Sentell v. RPM Management Company Inc

Filing 32

OPINION AND ORDER denying Pltf's Motion for Leave to File Amended Complaint 25 27 ; Bailey's 17 MOTION for Summary Judgment is DENIED without prejudice. Signed by Chief Judge J. Leon Holmes on 7/13/09. (vjt)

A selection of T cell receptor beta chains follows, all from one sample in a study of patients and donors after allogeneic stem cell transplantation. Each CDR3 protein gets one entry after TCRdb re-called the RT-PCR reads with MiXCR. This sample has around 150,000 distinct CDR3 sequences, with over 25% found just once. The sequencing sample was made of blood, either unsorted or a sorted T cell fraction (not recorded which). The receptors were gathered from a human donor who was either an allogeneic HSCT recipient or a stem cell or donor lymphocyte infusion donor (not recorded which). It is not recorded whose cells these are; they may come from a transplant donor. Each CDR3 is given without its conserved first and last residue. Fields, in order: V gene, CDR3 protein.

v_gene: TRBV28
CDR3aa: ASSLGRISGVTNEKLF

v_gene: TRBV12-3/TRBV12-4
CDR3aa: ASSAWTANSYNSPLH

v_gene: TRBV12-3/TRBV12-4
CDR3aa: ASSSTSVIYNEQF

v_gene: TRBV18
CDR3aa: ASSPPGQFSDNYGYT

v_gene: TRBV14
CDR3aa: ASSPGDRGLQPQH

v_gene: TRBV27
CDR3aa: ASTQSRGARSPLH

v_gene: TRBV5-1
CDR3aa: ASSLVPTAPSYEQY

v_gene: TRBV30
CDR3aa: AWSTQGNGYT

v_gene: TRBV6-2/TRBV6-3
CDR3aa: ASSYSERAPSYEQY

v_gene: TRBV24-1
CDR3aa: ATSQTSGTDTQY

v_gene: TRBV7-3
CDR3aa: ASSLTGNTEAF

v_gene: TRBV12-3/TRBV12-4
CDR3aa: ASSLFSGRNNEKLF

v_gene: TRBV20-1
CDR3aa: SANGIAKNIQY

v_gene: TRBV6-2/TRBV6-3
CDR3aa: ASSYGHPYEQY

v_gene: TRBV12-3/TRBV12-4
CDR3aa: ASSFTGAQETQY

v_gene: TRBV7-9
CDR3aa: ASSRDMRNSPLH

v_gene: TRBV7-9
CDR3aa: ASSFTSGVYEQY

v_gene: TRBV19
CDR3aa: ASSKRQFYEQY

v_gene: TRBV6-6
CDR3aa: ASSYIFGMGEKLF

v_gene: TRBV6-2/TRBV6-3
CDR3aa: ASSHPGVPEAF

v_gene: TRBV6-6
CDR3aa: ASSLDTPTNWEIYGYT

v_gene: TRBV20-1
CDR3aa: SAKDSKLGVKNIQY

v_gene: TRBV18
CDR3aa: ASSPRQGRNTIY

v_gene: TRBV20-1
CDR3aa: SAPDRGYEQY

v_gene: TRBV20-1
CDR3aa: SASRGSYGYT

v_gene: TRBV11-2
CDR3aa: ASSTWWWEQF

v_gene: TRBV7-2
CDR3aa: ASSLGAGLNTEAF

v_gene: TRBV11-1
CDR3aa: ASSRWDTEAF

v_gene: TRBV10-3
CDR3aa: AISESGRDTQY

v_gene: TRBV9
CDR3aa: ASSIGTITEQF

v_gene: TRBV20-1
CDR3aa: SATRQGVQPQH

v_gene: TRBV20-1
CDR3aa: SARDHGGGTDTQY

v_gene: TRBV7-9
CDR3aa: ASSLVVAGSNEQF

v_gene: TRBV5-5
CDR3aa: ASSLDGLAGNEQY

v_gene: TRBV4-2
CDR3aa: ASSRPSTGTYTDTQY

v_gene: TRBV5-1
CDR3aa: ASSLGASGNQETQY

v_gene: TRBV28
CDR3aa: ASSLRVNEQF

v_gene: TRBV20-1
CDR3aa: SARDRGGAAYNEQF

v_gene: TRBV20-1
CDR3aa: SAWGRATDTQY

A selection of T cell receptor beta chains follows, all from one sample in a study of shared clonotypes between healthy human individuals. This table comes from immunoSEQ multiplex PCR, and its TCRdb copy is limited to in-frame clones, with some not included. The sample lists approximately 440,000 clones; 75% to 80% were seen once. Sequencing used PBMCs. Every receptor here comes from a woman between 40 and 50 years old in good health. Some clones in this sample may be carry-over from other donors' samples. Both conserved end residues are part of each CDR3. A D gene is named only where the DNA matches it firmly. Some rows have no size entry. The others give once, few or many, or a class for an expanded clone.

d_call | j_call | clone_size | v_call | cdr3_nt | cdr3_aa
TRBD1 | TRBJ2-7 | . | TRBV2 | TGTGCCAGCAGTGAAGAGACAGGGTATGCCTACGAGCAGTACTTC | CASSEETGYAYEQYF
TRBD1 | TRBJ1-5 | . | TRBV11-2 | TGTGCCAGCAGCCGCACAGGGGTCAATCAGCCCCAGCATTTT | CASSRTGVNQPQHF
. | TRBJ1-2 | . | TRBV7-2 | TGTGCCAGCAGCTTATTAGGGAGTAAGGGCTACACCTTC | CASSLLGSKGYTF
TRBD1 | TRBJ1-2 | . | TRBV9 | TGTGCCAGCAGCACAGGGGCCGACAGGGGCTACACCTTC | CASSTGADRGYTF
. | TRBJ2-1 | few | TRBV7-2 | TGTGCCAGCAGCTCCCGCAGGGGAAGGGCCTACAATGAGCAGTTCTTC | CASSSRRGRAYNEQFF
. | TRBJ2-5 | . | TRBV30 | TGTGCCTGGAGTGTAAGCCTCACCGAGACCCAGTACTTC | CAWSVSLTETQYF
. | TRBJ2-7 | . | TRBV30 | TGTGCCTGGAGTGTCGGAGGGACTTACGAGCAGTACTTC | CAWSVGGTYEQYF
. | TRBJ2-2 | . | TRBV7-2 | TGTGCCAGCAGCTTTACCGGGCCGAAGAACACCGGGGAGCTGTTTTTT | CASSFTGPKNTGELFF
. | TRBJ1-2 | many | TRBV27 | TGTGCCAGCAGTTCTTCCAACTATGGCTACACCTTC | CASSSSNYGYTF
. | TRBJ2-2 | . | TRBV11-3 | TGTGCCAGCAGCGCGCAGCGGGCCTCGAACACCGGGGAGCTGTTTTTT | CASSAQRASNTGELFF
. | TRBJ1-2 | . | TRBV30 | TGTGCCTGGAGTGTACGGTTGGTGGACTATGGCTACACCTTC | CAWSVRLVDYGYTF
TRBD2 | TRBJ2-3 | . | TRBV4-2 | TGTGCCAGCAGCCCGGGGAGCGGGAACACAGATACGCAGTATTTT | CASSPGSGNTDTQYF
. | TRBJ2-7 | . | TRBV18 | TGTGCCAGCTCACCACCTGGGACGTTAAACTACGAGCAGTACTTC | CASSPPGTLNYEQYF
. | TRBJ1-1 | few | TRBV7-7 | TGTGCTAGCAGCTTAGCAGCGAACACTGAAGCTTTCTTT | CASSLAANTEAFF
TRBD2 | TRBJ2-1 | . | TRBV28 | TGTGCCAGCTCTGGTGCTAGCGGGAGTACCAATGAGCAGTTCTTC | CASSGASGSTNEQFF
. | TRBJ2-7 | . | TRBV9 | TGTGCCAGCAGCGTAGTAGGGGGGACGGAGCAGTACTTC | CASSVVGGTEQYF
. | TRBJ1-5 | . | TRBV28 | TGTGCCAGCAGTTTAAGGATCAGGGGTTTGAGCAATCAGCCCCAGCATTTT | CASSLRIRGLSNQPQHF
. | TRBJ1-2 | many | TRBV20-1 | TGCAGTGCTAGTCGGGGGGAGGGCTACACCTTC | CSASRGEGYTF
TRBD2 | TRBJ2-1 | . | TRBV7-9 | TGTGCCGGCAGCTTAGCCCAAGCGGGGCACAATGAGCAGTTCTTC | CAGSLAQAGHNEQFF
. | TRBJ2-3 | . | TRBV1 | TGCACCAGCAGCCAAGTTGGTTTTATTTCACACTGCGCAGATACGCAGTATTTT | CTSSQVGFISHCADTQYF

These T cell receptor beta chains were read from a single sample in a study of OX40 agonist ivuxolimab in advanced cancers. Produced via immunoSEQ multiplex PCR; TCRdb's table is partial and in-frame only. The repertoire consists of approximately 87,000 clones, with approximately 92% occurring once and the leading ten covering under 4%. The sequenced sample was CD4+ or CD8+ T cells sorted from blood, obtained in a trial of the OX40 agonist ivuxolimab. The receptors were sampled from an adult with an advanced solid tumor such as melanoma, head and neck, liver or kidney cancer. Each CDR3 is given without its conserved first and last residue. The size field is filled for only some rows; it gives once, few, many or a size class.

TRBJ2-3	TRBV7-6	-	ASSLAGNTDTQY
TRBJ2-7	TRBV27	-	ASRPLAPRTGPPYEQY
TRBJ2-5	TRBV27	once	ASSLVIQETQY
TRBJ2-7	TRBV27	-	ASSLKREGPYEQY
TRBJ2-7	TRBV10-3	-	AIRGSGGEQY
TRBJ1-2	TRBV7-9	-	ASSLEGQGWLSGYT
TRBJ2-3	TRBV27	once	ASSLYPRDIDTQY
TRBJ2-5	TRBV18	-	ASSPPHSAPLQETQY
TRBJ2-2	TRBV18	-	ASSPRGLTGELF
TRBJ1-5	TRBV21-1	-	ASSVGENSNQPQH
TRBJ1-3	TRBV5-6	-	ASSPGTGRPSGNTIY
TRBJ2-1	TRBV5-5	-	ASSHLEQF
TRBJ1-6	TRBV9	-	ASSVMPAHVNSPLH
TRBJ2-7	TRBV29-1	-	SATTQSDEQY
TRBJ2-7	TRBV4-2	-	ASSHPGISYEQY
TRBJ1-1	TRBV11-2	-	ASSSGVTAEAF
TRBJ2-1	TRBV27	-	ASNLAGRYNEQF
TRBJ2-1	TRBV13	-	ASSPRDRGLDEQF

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IN THE UNITED STATES DISTRICT COURT EASTERN DISTRICT OF ARKANSAS WESTERN DIVISION WANDA SENTELL v. Case No. 4:08CV00629 JLH DEFENDANT/ THIRD PARTY PLAINTIFF PLAINTIFF RPM MANAGEMENT COMPANY, INC. v. ROBERT J. BAILEY OPINION AND ORDER THIRD PARTY DEFENDANT Wanda Sentell commenced this action against RPM Management Company, Inc., on July 23, 2008, alleging violations of the Fair Housing Act (FHA). On February 5, 2009, RPM filed a third party complaint against Robert Bailey, alleging that his architectural designs constituted violations of the FHA, breach of contract, and negligence. Bailey has moved for summary judgment, and RPM has responded. On June 16, 2009, Sentell filed a motion for leave to file a first amended complaint to add Bailey as a defendant. For the following reasons, Sentell's motion for leave to amend is denied, and Bailey's motion for summary judgment is denied. I. RPM operates the Village Square Apartments in Cabot, Arkansas. Wanda Sentell, who claims to have a qualified disability, filed a complaint with the Department of Housing and Urban Development (HUD) via the Arkansas Fair Housing Commission on December 19, 2006, alleging violations of the FHA. The commission determined that the property did not meet the FHA's accessibility requirements, that the doorways were too narrow, and that the bathrooms did not allow for installation of grab bars. The commission found that approximately 378 interior doors and 108 bathrooms were not in compliance. In this action, Sentell alleges that it was RPM's duty to design and construct the apartment complex in accordance with the FHA and implementing regulations. RPM has filed a third party complaint against Robert Bailey alleging that it contracted with Jim Etters, sole proprietor of Tree House Developers, LLC, to manage and supervise the architectural plans and the construction of the apartment complex. Etters and Tree House Developers then entered into a contract with Bailey, a licensed architect, to design the apartment plans. It is undisputed that the apartments were substantially complete in June 2004. In the third party complaint, RPM alleges that Bailey is directly liable for any FHA violations as he was responsible for the design, and that RPM is entitled to contribution from Bailey for any damages awarded under Sentell's FHA claim and for RPM's costs in defending the lawsuit. RPM also alleges that it was a third party beneficiary of the contract between Etters and Tree House Developers and Bailey, that Bailey breached the contract with Etters and Tree House Developers, and that RPM sustained damages as a proximate result of that breach. Finally, RPM makes a claim for negligence, alleging that Bailey breached his duty to use ordinary care in designing the apartment complex. Sentell has now filed a motion for leave to file a first amended complaint. In her proffered first amended complaint, Sentell includes Bailey as a defendant with RPM, making essentially the same claims for violation of the FHA as she made against RPM in the pending complaint. II. A. MOTION FOR LEAVE TO AMEND The Court first considers whether to grant Sentell's motion for leave to amend. A court should freely give leave to amend when justice so requires. Fed. R Civ. P. 15(a)(2). A district court can refuse to give leave to amend where it will result in "undue delay or dilatory motive on the part of the movant, repeated failure to cure deficiencies by amendments previously allowed, undue 2 prejudice to the opposing party by virtue of allowance of the amendment, [or] futility of amendment." Dennis v. Dillard Dep't Stores, Inc., 207 F.3d 523, 525 (8th Cir. 2000) (quoting Foman v. Davis, 371 U.S. 178, 182, 83 S. Ct. 227, 9 L. Ed. 2d 222 (1962)). A court can deny leave to amend as futile where the amended pleading would not survive a motion to dismiss. See Owen v. General Motors Corp., 533 F.3d 913, 921 (8th Cir. 2008). In his objection to Sentell's motion for leave to amend, Bailey argues that granting her leave to amend would be futile because the applicable statute of limitations bars her claim against him, so her first amended complaint could not survive a motion to dismiss. The FHA prohibits discrimination in connection with the design and construction of covered multifamily dwellings. 42 U.S.C. 3604(f)(3)(C). A plaintiff must commence a civil action within two years after the occurrence or termination of the allegedly discriminatory practice. 42 U.S.C. 3613. Although the Eighth Circuit has not yet ruled on when the statute of limitations accrues under the FHA for an action for improper design and construction, Bailey cites the Court to a line of cases supporting the conclusion that the continuing violation doctrine does not apply to FHA design and construction cases. Garcia v. Brockway, 526 F.3d 456, 46264 (9th Cir. 2008) ("Although the ill effects of a failure to properly design and construct may continue to be felt decades after construction is complete, failing to design and construct is a single instance of unlawful conduct."); Taxi Connection v. Dakota, Minn. & Eastern R.R. Corp., 513 F.3d 823, 82526 (8th Cir. 2008) (distinguishing between discriminatory acts and discriminatory effects in refusing to apply the continuing violation doctrine to allegations of termination of a contract); Nuetzman v. Con-Way Transp. Serv., Inc., 2007 WL 2908112, at * 6 (D. Minn. 2007) ("A plaintiff cannot assert a continuing violation based on isolated instances of discrimination in the past, even if effects of the 3 discrimination continue into the present."); Moseke v. Miller & Smith, Inc., 202 F. Supp. 2d 492, 506, 507 (E.D. Va. 2002) ("[I]t is clear that the continuing effects of a previous discriminatory act do not constitute a continuing violation" because the proper emphasis must be on the defendant's "acts (i.e., the design and construction of non-compliant buildings), rather than the continuing effects (i.e., the continuing inaccessible features) that those acts caused."). Several district courts have adopted the reasoning in Garcia and Moseke. In Fair Housing Council, Inc. v. Village of Olde St. Andrews, Inc., 250 F. Supp. 2d 706, 719 (W.D. Ky. 2003), the district court stated: The continuing violation doctrine does in fact apply so long as there is some ongoing act being performed as it pertains to the design and construction of the development. The mere existence of a non-compliant building, however, is not an act. The statute of limitations . . . begins to run in design and construction cases as to the entire development when the last unit is sold because this is the last occurrence of discrimination. In United States v. Taigen & Sons, Inc., 303 F. Supp. 2d 1129, 1141 (D. Idaho 2003), the court reviewed the cases and concluded "that the continuing violations theory is not applicable for purposes of design and construction cases pursuant to the Fair Housing Act because the failure to design and construct in compliance with the Act has a continuing effect rather than constituting a continuing violation. In Kuchmas v. Towson University, 553 F. Supp. 2d 556, 56263 (D. Md. 2008), the court relied on Moseke to distinguish between building managers and architectural designers in applying the FHA statute of limitations. But see Silver State Fair Housing Council, Inc. v. ERGS, Inc., 362 F. Supp. 2d 1218, 1222 (D. Nev. 2005) (holding that the continuing violation doctrine may apply to FHA statute of limitations for construction claims). Relying on the reasoning in these cases, Bailey argues that the statute of limitations on Sentell's claim against him began to 4 run at the time that the construction was completed in June 2004, so her claim against him is time barred. Sentell responds that the FHA statute of limitations on her claim against Bailey was tolled pursuant to 42 U.S.C. 3613(1)(B), which provides for tolling during a pending administrative proceeding. Sentell argues that the statute of limitations was tolled from December 19, 2006, when she filed her administrative complaint with HUD, until July 21, 2008, when she voluntarily withdrew her complaint from the administrative proceeding. Therefore, Sentell concludes, her amended complaint is being brought within the two-year limitations period. Sentell also takes issue with Bailey's argument that the continuing violation doctrine does not apply in FHA design and construction cases. Bailey cites to the Fair Housing Act Design Manual developed for HUD: With respect to the design and construction requirements, complaints could be filed at any time that the building continues to be in noncompliance, because the discriminatory housing practice--failure to design and construct the building in compliance--does not terminate. FAIR HOUSING ACT DESIGN MANUAL 22 (1998). HUD takes a different view from the cases to which Bailey cited: "A complainant aggrieved because [a building] was not designed and constructed to meet the Fair Housing Accessibility Guidelines, may allege a continuing violation regardless of when construction of the building was completed." TITLE VIII COMPLAINT INTAKE, INVESTIGATION, AND CONCILIATION HANDBOOK, Chapter 3: Jurisdiction, at 35 (1995) (available at http://www.hud.gov/offices/adm/hudclips/handbooks/fheh/80241/index.cfm). Bailey replies that Sentell fails to cite any case or statutory law holding that the continuing violation doctrine applies to FHA design and construction cases. Bailey also argues that the two-year 5 limitations period was not tolled by Sentell's administrative proceeding because he was not made a respondent in that proceeding. Bailey cites to several cases supporting the argument that because Bailey was not a respondent in Sentell's administrative proceeding, and thus was not put on notice of her complaints, the tolling provision of 42 U.S.C. 3613 is inapplicable to her case against him. See, e.g., Fair Housing Council of Oregon v. Cross Water Development, LLC, 2009 WL 799685, at *2 (W.D. Wash. Mar. 24, 2009) (because the administrative complaint was not timely filed, there was no basis for application of the statutory tolling provision); Tillery v. Darby-Rogers Co., 2006 WL 2735162, at *3 (M.D. Fla. Sept. 25, 2006) ("failure to rent" claims were not subject to the tolling provisions of 42 U.S.C. 3613 because plaintiffs did not file an administrative complaint regarding failure to rent). Although the Eighth Circuit has yet to rule on whether the alleged discriminatory practice may form a continuing violation in FHA design and construction cases, the Court is persuaded that, based on the reasoning in the line of cases cited by Bailey, the continuing violation doctrine should not apply to Sentell's claims against Bailey.1 Bailey's involvement with the Village Square Apartments was as the designing architect, not the apartment complex owner or manager. See Kuchmas, 553 F. Supp. 2d at 56263 (distinguishing between architects and building owners in Although there is some literature written for or endorsed by HUD that approves of the continuing violation doctrine, the HUD literature presented to the Court does not constitute regulatory law. On the other had, the cases support the conclusion that the continuing violation doctrine should not apply to the FHA's statute of limitations for improper design and construction. The parties have not presented, and the Court has not found, any case holding that in FHA design and construction cases, the continuing violation doctrine applies to an architect's improper design. If such were the case, the statute of limitations might never run with respect to an architect's improper design. This would run afoul of one of the purposes of statutes of limitations, "to bring finality to an issue and to prevent stale claims." McCuskey v. Central Trailer Services, Ltd., 37 F.3d 1329, 1332 (8th Cir. 1994). 6 1 applying the FHA statute of limitations provision). Although the effects of Bailey's allegedly improper design may be felt years into the future, the discrete act of alleged misconduct occurred when Bailey designed the apartment complex. See Moseke, 202 F. Supp. 2d at 506, 507 (distinguishing between the defendant's acts and their continuing effects). Thus, the statute of limitations on Sentell's claim against Bailey for improper design began to run when Bailey completed his last act as the architect for the allegedly non-compliant building. See id. The Court is also persuaded, based on the cases cited by Bailey, that the statutory tolling provision in 42 U.S.C. 3613(a)(1)(B) does not apply to Sentell's claim against Bailey. The provision provides that the two-year limitations period is tolled during the course of an administrative proceeding under the FHA. Sentell's administrative complaint was not filed against Bailey, and Bailey was never made a respondent during the course of the administrative proceeding before the Arkansas Fair Housing Commission. Sentell could have amended her administrative complaint at any time to include allegations against Bailey, but she did not do so. 42 U.S.C. 3610(a)(1)(D). Therefore, because Bailey was not put on notice of the administrative proceeding, the statutory tolling provision in 3613(a)(1)(B) is not effective in tolling the running of the statute of limitations on Sentell's claim against Bailey. Sentell's proffered first amended complaint seeks to assert a claim against Bailey that is barred by the applicable statute of limitations. As noted above, it is undisputed that the apartments were substantially complete in June 2004. The period of limitations began to run at that time. The statutory period of limitations expired two years later. 42 U.S.C. 3613(a)(1)(A). Because Sentell's FHA claim against Bailey is time barred, her proffered amended complaint would not withstand a motion to dismiss from Bailey, so granting her leave to amend would be futile. See Dennis v. 7 Dillard Dep't Stores, Inc., 207 F.3d 523, 525 (8th Cir. 2000). Therefore, Sentell's motion for leave to amend is denied. B. MOTION FOR SUMMARY JUDGMENT The Court must now consider Bailey's motion for summary judgment relating to RPM's third party complaint. A court should enter summary judgment if the evidence, viewed in the light most favorable to the nonmoving party, demonstrates that there is no genuine issue of material fact and that the moving party is entitled to judgment as a matter of law. FED. R. CIV. P. 56(c); see also Anderson v. Liberty Lobby, Inc., 477 U.S. 242, 250, 106 S. Ct. 2505, 2511, 91 L. Ed. 2d 202 (1986); Cheshewalla v. Rand & Son Constr. Co., 415 F.3d 847, 850 (8th Cir. 2005). A genuine issue of material fact exists only if there is sufficient evidence to allow a jury to return a verdict for the nonmoving party. Anderson, 477 U.S. at 249, 106 S. Ct. at 2511. In his motion for summary judgment, Bailey argues that the applicable statute of limitations bars RPM's claims for breach of contract and negligence. Bailey asserts that the breach of contract and negligence claims are subject to the three-year statute of limitations provided in Ark. Code Ann. 16-56-105. See Chalmers v. Toyota Motor Sales, USA, Inc., 326 Ark. 895, 901, 935 S.W.2d 258, 261 (1996) (the three-year statute of limitations in 16-56-105(3) governs tort claim); Scroggin Farms Corp. v. Howell, 216 Ark. 569, 572, 226 S.W.2d 562, 564 (1950) (the three-year statute applies to all contracts not in writing). Bailey argues that the latest occasion when he could have breached the contract was June 2004, when the project was substantially completed. Because RPM did not file its third party complaint until February 2009, Bailey argues, the statute of limitations bars its breach of contract and professional negligence claims. RPM asserts that its claims are not statutorily barred for three reasons. First, RPM argues 8 that the date of accrual for the statute of limitations is the date that RPM first learned that Bailey's plans did not comply with the FHA. RPM states that the applicable limitations period did not accrue until RPM actually learned of the violation, and that it did not learn of the violation until December 19, 2006. Second, RPM argues that the date of substantial completion, June 2004, is relevant only to the five-year limitations period on actions alleging deficiency in design of construction pursuant to Ark. Code Ann. 16-56-112. Thus, RPM says that its claim is timely under both 16-56-105 and 16-56-112. Third, RPM argues that the applicable statute of limitations for its claims is found under Ark. Code Ann. 16-56-111, which provides a five-year limitations period on actions to enforce written obligations. RPM says that Bailey entered into a written obligation when he affixed his seal to the architectural drawings and that the drawings constitute a written instrument. In reply, Bailey cites Chapman v. Alexander, 307 Ark. 87, 817 S.W.2d 425 (1991), and Ford's Inc. v. Russell Brown & Co., 299 Ark. 426, 773 S.W.2d 90 (1989), for the proposition that Arkansas has rejected the discovery rule for limitations in professional malpractice cases. Bailey also cites East Poinsett County School District v. Union Standard Ins. Co., 304 Ark. 32, 800 S.W.2d 415 (1990), for the proposition that the five-year limitations period in Ark. Code. Ann. 16-56-112 is a maximum period for suit but does not extend an otherwise applicable statute of limitations, such as a three-year period for breach of an oral contract and professional negligence claims. Finally, Bailey argues that RPM's reliance on the limitations period for written contracts is misplaced because RPM has provided no evidence of a written contract with Bailey and was not a third party beneficiary of the contract between Bailey and Etters. In Celotex Corp. v. Catrett, 477 U.S. 317, 322, 106 S. Ct. 2548, 2552, 91 L. Ed. 2d 265 9 (1986), the court said, "the plain language of Rule 56(c) mandates the entry of summary judgment, after adequate time for discovery and upon motion, against a party who fails to make a showing sufficient to establish the existence of an element essential to that party's case and on which that party will bear the burden of proof at trial." Here, there has not been adequate time for discovery. Moreover, the statute of limitations typically is an affirmative defense that the defendant must raise and on which the defendant bears the burden of proof. John R. Sand & Gravel Co. v. United States, 552 U.S. 130, 128 S. Ct. 750, 753, 169 L. Ed. 2d 591 (2008); Jessie v. Potter, 516 F.3d 709, 713 n.2 (8th Cir. 2008). Therefore, Bailey cannot prevail on his motion for summary judgment, especially at this early stage, merely by pointing to RPM's failure to produce a written contract. With respect to professional negligence, architects arguably are analogous to attorneys, for whom the statute of limitations begins to run when the negligence occurs, not when it is discovered. Chapman, 307 Ark. at 88, 817 S.W.2d at 425. In Chapman, the Supreme Court of Arkansas listed architects, along with contractors, accountants, attorneys, and other professionals who, because of the rule that the statute of limitations begins to run when the negligence occurs, "will not be forced to defend some alleged act of malpractice which occurred many years ago" and who "surely have relied on our traditional and longstanding rule." Id. at 88-89, 91, 817 S.W.2d at 426, 427. Thus, according to Chapman, the statute of limitations on RPM's negligence claims began running at the time the alleged negligence occurred. Id. On the other hand, in East Poinsett County, the Supreme Court of Arkansas said: This is our first opportunity to address 16-56-112 and its effect, if any, on 16-56105(3) and other statutes of limitations. Before the enactment of 16-56-112, a third party could sue architects and people in the construction and building field at any time after completion of work, so long as the third party brought suit within the applicable statute of limitations period commencing from when an injury or breach 10 occurred. In recognition of this fact, states, including Arkansas, adopted statutes to limit the time within which actions could be brought against persons in the construction and building field. See generally Annotation, Time Limitations-Action Against Architect, 93 A.L.R.3d 1242 (1979). East Poinsett County, 304 Ark. at 33-34, 800 S.W.2d at 417. According to this statement, the period of limitations provided in 16-56-105(3) would not begin to run on a claim against an architect until an injury occurred, which is why the Arkansas General Assembly enacted 16-56-112. Cf. Chalmers, 326 Ark. at 901, 935 S.W.2d at 261 (the limitations period in 16-56-105(3) begins to run when there is a complete cause of action and, in the absence of concealment, when an injury occurs). See also J.W. Looney, When Third Means Fourth, Contract Includes Tort, and a Five-Year Statute of Limitation Actually Leaves Only Three Years or Less to File Suit: The Strange Saga of the Arkansas "Statute of Repose" in Construction Cases, 1993 ARK. L. NOTES 87, 89. It appears, therefore, that the issue of when the statute of limitations in 16-56-105 begins to run for a claim against an architect in Arkansas is unsettled. Chapman seems to say that the statute begins to run when the negligence occurs; but East Poinsett County seems to say that the statute would not run until an injury occurs -- hence the need for the statute of repose in 16-56112. The Court has concluded that it would be imprudent to try to resolve this issue at this point because further discovery may make the issue moot. As noted, RPM has not had an opportunity to conduct discovery as to whether there was a written contract and related issues regarding Bailey's statue of limitations defense. Hence, the Court will deny Bailey's motion for summary judgment on RPM's claims for negligence and breach of contract without prejudice to Bailey's right to assert those motions anew after RPM has had ample time for discovery. Likewise, the Court will reserve 11 ruling on Bailey's motion for summary judgment on RPM's claim for contribution until the factual record is more fully developed. If and when Bailey renews his motion for summary judgment, the parties should be prepared to brief the issue of the apparent conflict between Chapman and East Poinsett County. CONCL US ION Sentell's proffered first amended complaint would not survive a motion to dismiss by Bailey. Therefore, Sentell's motion for leave to amend is DENIED. Documents #25 and #27. Bailey's motion for summary judgment is DENIED without prejudice to Bailey's right to move for summary judgment when RPM has had ample time for discovery. Document #17. IT IS SO ORDERED this 13th day of July, 2009. J. LEON HOLMES UNITED STATES DISTRICT JUDGE 12